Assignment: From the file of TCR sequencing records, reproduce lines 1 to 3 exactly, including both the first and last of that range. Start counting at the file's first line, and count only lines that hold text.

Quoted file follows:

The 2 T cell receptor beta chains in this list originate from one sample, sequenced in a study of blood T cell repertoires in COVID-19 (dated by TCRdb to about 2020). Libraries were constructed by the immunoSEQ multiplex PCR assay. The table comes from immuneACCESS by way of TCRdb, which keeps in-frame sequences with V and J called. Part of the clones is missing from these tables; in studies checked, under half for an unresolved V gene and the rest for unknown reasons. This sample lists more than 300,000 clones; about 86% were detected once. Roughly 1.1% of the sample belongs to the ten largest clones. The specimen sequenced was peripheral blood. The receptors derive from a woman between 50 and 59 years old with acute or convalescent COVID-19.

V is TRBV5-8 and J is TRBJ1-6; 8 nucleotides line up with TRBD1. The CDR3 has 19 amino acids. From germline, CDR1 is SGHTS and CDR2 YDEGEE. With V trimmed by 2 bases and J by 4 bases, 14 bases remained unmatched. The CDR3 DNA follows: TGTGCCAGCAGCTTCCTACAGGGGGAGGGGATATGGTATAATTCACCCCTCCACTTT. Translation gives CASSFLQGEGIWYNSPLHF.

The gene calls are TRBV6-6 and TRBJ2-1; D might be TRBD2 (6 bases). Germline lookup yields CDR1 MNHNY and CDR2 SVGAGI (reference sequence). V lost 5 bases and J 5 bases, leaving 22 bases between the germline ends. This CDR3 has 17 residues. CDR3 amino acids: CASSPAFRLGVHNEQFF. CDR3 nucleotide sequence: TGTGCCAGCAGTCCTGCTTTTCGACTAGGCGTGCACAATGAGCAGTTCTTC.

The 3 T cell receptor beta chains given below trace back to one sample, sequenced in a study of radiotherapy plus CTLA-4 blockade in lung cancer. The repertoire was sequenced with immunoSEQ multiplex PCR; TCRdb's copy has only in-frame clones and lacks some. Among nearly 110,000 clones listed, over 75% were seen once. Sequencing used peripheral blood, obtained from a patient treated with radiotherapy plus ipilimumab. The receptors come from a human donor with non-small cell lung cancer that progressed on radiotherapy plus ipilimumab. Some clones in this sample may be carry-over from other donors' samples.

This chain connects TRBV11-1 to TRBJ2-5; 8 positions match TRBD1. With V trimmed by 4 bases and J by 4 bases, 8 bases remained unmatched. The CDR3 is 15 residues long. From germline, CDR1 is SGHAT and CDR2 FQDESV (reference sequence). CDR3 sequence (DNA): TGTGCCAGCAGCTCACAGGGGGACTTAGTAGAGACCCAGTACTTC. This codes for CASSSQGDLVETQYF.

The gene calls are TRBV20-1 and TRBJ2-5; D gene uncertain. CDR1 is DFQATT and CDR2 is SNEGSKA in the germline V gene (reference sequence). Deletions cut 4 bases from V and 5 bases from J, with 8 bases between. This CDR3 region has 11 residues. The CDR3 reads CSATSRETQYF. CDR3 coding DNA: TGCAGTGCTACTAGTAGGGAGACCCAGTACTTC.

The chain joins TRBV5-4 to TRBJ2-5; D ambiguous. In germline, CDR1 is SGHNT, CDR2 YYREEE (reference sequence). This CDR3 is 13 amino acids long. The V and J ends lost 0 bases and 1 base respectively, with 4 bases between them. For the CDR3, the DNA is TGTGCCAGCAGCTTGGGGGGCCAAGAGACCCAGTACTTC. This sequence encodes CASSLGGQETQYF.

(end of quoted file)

The 2 T cell receptor beta chains in this list originate from one sample, sequenced in a study of blood T cell repertoires in COVID-19 (dated by TCRdb to about 2020). Libraries were constructed by the immunoSEQ multiplex PCR assay. The table comes from immuneACCESS by way of TCRdb, which keeps in-frame sequences with V and J called. Part of the clones is missing from these tables; in studies checked, under half for an unresolved V gene and the rest for unknown reasons. This sample lists more than 300,000 clones; about 86% were detected once. Roughly 1.1% of the sample belongs to the ten largest clones. The specimen sequenced was peripheral blood. The receptors derive from a woman between 50 and 59 years old with acute or convalescent COVID-19.

V is TRBV5-8 and J is TRBJ1-6; 8 nucleotides line up with TRBD1. The CDR3 has 19 amino acids. From germline, CDR1 is SGHTS and CDR2 YDEGEE. With V trimmed by 2 bases and J by 4 bases, 14 bases remained unmatched. The CDR3 DNA follows: TGTGCCAGCAGCTTCCTACAGGGGGAGGGGATATGGTATAATTCACCCCTCCACTTT. Translation gives CASSFLQGEGIWYNSPLHF.

The gene calls are TRBV6-6 and TRBJ2-1; D might be TRBD2 (6 bases). Germline lookup yields CDR1 MNHNY and CDR2 SVGAGI (reference sequence). V lost 5 bases and J 5 bases, leaving 22 bases between the germline ends. This CDR3 has 17 residues. CDR3 amino acids: CASSPAFRLGVHNEQFF. CDR3 nucleotide sequence: TGTGCCAGCAGTCCTGCTTTTCGACTAGGCGTGCACAATGAGCAGTTCTTC.